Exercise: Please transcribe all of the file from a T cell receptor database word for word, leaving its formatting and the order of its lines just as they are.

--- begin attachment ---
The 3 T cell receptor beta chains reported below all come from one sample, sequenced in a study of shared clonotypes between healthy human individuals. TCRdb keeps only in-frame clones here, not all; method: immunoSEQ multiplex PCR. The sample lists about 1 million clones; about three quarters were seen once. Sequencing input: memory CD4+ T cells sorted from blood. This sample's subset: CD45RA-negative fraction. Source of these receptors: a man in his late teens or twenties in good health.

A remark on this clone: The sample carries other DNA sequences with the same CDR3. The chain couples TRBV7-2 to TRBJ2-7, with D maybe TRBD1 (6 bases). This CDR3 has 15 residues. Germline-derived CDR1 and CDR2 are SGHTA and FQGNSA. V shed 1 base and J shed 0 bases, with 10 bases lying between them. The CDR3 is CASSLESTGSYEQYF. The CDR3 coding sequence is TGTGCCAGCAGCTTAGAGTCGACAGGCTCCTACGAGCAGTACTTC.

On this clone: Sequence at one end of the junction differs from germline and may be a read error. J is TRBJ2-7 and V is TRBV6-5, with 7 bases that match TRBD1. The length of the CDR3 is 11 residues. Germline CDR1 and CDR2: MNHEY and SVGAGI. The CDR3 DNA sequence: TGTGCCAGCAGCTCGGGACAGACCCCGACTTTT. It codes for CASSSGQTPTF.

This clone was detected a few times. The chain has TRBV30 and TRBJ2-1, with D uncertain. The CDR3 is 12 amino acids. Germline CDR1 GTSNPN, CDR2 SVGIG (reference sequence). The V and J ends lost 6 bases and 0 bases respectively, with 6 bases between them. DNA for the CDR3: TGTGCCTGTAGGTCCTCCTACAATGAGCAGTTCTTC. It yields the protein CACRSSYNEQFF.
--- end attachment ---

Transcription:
The 3 T cell receptor beta chains reported below all come from one sample, sequenced in a study of shared clonotypes between healthy human individuals. TCRdb keeps only in-frame clones here, not all; method: immunoSEQ multiplex PCR. The sample lists about 1 million clones; about three quarters were seen once. Sequencing input: memory CD4+ T cells sorted from blood. This sample's subset: CD45RA-negative fraction. Source of these receptors: a man in his late teens or twenties in good health.

A remark on this clone: The sample carries other DNA sequences with the same CDR3. The chain couples TRBV7-2 to TRBJ2-7, with D maybe TRBD1 (6 bases). This CDR3 has 15 residues. Germline-derived CDR1 and CDR2 are SGHTA and FQGNSA. V shed 1 base and J shed 0 bases, with 10 bases lying between them. The CDR3 is CASSLESTGSYEQYF. The CDR3 coding sequence is TGTGCCAGCAGCTTAGAGTCGACAGGCTCCTACGAGCAGTACTTC.

On this clone: Sequence at one end of the junction differs from germline and may be a read error. J is TRBJ2-7 and V is TRBV6-5, with 7 bases that match TRBD1. The length of the CDR3 is 11 residues. Germline CDR1 and CDR2: MNHEY and SVGAGI. The CDR3 DNA sequence: TGTGCCAGCAGCTCGGGACAGACCCCGACTTTT. It codes for CASSSGQTPTF.

This clone was detected a few times. The chain has TRBV30 and TRBJ2-1, with D uncertain. The CDR3 is 12 amino acids. Germline CDR1 GTSNPN, CDR2 SVGIG (reference sequence). The V and J ends lost 6 bases and 0 bases respectively, with 6 bases between them. DNA for the CDR3: TGTGCCTGTAGGTCCTCCTACAATGAGCAGTTCTTC. It yields the protein CACRSSYNEQFF.